I intend to channel the research experience I gained from Pioneer Academics into Cornell’s undergraduate research programs at Sibley – specifically, the research on orthopedic biomechanics currently ongoing at the Van der Meulen lab. I hope to work with intellectual, goal-driven scholars at Cornell and develop better and safer models of the 3D prosthetic. Also, Cornell’s Tech Summer Research Experience gives me an opportunity to work with engineers in different disciplines, thus diversifying my abilities and improving my innovation. I hope to work at the Nikolaos Bouklos faculty, where I would learn about the model’s unpredictability and explore ways to stabilize it while receiving guidance from Cornell’s world-class faculty mentors.

My life as a Cornell engineer would not be about theory alone. I intend to gain hands-on experience for medical school from the Hospital for Special Surgery and work with body systems to understand the physical, electrical and chemical connections between limbs and prosthetics – a fantastic opportunity for an outstanding, well-rounded education! I love to play soccer, and I hope to learn from the Big Red and become better while contributing my skills to give our opponents the claw.

Fearless and brave, grandpa has been more than an inspiration to me. I hope to repay him in the best way possible, and a Cornell education is what I need to actualize my dream.

So often, “Why Major?” and “Why School?” essays like Cornell’s include one anecdote showing a student’s interest in a topic and then spend the majority of the essay listing offerings at the school that don’t necessarily connect back to the anecdote. That can not be said for this essay.

The beauty of this essay is how focused it is around one central idea, yet it still has a captivating and heart-wrenching anecdote, an explanation of the student’s passion, and a variety of opportunities they plan to take advantage of. Everything in this essay stems from this student’s selflessness and compassion for their grandfather. The anecdote is extremely pertinent to the piece as a whole because the end goal of their major is to develop a prosthetic to help their grandfather.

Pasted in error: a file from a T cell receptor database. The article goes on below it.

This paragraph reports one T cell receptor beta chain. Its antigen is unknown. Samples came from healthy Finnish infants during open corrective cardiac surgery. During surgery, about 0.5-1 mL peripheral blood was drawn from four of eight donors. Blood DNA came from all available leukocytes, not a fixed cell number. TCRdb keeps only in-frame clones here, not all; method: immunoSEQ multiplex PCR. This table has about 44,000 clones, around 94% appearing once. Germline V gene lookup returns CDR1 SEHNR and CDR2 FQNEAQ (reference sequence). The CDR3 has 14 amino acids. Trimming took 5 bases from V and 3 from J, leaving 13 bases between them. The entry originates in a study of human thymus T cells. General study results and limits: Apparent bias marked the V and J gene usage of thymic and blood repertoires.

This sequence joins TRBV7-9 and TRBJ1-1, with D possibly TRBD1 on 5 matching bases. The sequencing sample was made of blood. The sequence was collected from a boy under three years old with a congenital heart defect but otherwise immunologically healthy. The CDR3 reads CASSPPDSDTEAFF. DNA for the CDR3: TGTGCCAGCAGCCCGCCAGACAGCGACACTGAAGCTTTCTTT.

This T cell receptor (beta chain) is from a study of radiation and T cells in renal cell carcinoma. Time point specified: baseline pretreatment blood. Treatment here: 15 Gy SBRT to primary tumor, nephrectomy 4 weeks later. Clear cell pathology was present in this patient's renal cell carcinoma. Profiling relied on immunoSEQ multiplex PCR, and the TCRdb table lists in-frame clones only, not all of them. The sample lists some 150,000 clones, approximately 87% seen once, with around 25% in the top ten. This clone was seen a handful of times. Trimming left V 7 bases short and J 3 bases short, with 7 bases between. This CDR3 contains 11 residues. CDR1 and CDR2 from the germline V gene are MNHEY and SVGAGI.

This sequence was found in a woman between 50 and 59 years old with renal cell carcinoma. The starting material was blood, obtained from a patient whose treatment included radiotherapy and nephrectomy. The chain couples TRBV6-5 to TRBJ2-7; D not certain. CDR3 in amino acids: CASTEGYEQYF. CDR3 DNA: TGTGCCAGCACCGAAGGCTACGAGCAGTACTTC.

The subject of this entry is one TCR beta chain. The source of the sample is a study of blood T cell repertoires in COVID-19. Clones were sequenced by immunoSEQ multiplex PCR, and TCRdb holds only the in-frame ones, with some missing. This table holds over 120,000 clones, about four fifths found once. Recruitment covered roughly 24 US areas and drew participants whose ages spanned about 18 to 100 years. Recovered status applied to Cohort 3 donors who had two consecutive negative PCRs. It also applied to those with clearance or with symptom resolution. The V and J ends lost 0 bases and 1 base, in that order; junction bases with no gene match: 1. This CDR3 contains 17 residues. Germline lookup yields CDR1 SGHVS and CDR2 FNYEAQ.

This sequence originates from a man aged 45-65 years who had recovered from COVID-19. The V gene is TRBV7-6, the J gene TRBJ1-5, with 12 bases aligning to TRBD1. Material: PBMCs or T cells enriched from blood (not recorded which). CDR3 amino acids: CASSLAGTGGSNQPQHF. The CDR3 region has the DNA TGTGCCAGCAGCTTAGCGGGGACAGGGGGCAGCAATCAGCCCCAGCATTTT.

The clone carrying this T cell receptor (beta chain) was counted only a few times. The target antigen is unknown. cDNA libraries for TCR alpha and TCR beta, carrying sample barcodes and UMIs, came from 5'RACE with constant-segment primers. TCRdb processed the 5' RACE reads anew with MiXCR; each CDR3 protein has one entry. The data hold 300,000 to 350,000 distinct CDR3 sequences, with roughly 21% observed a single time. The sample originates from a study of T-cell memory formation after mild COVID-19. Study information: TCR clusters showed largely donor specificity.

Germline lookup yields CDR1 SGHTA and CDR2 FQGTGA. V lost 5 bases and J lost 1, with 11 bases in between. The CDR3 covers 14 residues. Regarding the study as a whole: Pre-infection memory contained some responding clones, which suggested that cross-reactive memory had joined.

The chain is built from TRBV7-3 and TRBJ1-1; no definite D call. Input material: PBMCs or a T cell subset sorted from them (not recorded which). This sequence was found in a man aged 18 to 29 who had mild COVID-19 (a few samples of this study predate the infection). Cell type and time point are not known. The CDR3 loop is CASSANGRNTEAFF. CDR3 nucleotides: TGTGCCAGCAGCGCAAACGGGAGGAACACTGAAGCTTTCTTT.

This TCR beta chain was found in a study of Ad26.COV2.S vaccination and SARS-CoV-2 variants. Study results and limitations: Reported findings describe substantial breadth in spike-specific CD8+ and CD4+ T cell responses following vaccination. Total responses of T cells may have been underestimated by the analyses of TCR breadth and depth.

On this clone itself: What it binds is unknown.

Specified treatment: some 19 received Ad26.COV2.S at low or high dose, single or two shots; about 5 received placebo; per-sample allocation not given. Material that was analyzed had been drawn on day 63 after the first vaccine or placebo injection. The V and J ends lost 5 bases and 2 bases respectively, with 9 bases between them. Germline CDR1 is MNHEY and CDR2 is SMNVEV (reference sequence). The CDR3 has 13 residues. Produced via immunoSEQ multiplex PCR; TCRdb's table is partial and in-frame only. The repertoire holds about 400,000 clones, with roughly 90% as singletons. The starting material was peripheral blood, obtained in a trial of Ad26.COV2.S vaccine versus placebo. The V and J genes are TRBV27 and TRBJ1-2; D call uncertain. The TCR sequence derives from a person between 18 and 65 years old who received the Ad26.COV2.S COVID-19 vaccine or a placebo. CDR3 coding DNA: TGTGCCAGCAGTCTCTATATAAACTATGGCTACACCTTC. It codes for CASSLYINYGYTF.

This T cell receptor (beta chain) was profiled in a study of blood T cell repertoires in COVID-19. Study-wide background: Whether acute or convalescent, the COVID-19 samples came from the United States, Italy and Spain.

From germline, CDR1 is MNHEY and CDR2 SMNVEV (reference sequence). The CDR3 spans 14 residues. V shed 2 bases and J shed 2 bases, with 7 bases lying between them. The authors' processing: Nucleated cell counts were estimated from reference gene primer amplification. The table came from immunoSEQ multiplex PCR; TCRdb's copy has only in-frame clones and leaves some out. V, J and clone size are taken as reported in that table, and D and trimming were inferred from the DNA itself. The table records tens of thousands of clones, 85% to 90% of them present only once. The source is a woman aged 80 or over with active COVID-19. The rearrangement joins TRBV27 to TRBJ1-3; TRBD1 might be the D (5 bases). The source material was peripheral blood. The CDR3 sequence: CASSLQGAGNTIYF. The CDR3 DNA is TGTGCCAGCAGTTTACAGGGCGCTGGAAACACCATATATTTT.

An important part of the essay is to discuss resources and opportunities at Cornell, and this student accomplishes that so effectively because every resource they describe relates back to the idea of building and improving prosthetics. From working with prosthetic models in a lab to learning about implementation and the body in a hospital, this student frames every opportunity in the light of helping their grandfather. The reader knows exactly what this student intends to do, and what is motivating each extracurricular choice.

This essay leaves us with such a strong impression of who this student is and what motivates them. Their selflessness and dedication to their family has been a driving force throughout high school and will continue to be one in college. They are determined to persevere and want to use their education to help those around them. By revealing so much of their character in this essay, it demonstrates to admissions officers that this is the student they want on their campus.

In general, this is a very strong response and there is little to change. However, in such a highly-focused essay where every detail connects, this sentences feels very out of place: “ I love to play soccer, and I hope to learn from the Big Red and become better while contributing my skills to give our opponents the claw. “

While the student was likely trying to demonstrate a non-academic passion they will bring to Cornell, haphazardly throwing in a singular sentence without connecting it to anything else disrupts the momentum they have built throughout the essay. This essay was so strong because everything related to the common thread of helping their grandfather, but playing soccer is irrelevant to the other points being made. Since this sentence doesn’t tie into any other part of the essay, it would be better off without it.

This is a good example of not including details for the sake of including them. Admissions officers will see your accomplishments in other parts of the application, so you don’t need to work it into your essay if it doesn’t relate. Especially when the topic of the essay is so strong and focused, throwing in extraneous details will only confuse your readers and diminish the overall impact of your essay.

Essay #3: Yale

Prompt: Yale students, faculty, and alumni engage issues of local, national, and international importance. Discuss an issue that is significant to you and how your college experience could help you address it. (250 words)

A chaotic sense of sickness and filth unfolds in an overcrowded border station in McAllen, Texas. Through soundproof windows, migrants motion that they have not showered in weeks and children wear clothes caked in mucus and tears. The humanitarian crisis at the southern border exists not only in photographs published by mainstream media, but miles from my home in South Texas.